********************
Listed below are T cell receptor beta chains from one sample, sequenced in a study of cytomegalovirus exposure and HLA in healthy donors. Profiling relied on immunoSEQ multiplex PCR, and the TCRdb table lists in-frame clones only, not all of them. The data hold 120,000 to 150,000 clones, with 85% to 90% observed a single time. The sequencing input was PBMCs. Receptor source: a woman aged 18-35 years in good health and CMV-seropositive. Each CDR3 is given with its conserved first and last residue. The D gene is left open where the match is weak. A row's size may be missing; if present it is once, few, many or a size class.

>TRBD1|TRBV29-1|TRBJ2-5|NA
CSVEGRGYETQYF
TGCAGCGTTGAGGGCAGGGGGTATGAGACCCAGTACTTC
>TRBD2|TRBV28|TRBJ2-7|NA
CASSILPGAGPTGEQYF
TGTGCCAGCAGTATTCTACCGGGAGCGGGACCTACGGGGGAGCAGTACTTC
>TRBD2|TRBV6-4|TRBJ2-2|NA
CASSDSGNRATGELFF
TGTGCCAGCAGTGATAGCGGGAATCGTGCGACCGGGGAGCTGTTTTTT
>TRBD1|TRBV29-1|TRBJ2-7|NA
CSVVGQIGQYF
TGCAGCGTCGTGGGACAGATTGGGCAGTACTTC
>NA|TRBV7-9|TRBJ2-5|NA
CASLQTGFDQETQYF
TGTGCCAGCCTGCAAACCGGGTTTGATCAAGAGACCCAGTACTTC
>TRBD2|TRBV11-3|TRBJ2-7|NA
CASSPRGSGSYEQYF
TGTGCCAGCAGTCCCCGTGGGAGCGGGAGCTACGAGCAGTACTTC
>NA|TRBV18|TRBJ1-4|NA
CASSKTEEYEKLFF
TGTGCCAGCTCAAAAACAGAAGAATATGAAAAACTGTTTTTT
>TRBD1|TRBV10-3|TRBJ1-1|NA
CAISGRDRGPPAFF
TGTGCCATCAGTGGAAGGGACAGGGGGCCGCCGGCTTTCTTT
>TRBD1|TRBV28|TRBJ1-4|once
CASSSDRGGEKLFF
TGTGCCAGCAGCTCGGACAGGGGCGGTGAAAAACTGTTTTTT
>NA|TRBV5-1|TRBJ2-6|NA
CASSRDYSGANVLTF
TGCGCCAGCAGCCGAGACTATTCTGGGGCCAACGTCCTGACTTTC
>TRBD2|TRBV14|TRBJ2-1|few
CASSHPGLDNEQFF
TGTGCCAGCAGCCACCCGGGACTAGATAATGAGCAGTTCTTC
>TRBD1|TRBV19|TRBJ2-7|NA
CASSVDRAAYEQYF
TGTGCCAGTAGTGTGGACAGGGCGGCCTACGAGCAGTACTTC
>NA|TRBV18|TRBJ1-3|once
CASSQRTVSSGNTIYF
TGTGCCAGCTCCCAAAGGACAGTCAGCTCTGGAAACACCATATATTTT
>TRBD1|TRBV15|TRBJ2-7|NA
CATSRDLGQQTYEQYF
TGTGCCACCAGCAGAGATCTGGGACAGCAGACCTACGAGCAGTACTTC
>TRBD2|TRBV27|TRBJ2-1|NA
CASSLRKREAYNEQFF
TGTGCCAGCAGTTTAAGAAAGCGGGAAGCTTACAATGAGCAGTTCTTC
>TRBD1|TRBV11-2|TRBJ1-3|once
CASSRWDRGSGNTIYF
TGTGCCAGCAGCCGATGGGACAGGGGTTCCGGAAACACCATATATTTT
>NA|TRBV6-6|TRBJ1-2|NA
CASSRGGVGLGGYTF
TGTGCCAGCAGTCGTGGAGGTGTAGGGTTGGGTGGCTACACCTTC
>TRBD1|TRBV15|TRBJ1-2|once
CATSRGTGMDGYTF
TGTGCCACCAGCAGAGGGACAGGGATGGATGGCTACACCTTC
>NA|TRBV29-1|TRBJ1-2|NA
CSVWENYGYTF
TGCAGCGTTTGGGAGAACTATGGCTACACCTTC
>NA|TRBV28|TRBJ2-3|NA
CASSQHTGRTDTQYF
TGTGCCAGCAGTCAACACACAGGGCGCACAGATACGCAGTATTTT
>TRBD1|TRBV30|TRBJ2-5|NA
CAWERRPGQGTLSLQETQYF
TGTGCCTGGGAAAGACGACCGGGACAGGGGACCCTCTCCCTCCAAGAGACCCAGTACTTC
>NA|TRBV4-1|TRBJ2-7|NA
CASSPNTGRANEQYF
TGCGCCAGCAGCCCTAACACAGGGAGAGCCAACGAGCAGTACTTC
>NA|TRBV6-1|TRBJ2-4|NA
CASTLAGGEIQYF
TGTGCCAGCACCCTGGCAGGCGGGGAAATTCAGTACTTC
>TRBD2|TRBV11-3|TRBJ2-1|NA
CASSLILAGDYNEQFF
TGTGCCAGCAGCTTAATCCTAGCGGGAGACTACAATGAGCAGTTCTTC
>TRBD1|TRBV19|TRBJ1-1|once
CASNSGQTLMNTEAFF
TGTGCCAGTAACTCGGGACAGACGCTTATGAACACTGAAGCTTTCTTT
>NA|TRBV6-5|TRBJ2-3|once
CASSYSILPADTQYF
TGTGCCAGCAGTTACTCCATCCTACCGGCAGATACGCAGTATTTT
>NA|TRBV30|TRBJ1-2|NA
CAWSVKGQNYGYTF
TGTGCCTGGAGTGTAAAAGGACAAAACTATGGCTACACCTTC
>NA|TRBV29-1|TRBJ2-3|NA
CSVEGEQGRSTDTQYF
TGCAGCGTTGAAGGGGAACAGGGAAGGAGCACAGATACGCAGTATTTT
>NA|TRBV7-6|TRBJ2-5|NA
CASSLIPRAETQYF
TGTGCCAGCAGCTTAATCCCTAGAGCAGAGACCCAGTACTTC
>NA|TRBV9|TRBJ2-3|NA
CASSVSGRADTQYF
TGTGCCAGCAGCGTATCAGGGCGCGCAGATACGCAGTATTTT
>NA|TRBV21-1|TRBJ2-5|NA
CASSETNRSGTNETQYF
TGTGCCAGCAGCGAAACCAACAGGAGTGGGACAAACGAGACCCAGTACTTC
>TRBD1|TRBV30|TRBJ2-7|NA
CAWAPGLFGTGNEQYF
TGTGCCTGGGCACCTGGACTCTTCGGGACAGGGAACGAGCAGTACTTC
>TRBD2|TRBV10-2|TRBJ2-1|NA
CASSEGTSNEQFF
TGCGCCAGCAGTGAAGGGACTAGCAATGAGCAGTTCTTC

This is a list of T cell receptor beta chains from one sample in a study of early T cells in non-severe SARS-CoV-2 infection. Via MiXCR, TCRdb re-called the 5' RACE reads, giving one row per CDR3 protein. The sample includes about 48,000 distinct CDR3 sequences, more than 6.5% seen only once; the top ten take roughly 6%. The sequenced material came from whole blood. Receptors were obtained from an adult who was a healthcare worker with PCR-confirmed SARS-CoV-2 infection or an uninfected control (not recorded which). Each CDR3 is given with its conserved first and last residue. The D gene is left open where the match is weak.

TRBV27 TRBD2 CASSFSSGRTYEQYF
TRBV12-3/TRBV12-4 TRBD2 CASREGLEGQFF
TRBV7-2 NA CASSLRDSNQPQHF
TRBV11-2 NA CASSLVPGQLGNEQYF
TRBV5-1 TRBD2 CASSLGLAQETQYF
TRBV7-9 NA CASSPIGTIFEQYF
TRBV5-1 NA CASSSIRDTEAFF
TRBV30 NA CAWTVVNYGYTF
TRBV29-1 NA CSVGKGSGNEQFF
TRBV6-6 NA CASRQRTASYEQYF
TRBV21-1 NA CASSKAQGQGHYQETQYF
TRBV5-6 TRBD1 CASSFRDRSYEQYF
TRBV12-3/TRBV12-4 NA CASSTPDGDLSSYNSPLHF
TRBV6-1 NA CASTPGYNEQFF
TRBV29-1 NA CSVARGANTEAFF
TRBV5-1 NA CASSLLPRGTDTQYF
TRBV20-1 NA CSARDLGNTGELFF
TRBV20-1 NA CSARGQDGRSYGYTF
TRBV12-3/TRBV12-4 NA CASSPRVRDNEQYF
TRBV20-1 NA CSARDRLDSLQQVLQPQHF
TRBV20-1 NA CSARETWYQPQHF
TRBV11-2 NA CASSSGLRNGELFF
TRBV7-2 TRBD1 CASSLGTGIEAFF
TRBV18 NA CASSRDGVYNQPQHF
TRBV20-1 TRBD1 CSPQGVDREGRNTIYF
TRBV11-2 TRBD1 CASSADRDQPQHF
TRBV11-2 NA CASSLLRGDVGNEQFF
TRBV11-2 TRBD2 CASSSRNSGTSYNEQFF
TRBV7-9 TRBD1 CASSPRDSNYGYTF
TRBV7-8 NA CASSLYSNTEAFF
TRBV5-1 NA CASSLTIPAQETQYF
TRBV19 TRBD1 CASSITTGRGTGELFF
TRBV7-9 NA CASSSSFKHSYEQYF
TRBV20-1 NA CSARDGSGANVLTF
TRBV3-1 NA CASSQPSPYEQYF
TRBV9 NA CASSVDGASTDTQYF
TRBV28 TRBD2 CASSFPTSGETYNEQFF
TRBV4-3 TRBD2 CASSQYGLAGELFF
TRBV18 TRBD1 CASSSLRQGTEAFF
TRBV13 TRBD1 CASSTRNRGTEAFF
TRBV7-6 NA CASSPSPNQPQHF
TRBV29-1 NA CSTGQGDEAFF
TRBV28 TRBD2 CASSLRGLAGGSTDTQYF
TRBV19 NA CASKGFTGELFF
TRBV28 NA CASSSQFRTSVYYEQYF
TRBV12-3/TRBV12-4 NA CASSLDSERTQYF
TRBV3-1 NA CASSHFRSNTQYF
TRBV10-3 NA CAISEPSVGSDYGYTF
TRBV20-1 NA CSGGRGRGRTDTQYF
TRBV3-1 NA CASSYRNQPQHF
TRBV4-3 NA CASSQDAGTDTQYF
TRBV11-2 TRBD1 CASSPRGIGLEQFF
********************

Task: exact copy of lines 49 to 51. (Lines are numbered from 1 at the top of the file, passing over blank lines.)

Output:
TGTGCCAGCAGCCGATGGGACAGGGGTTCCGGAAACACCATATATTTT
>NA|TRBV6-6|TRBJ1-2|NA
CASSRGGVGLGGYTF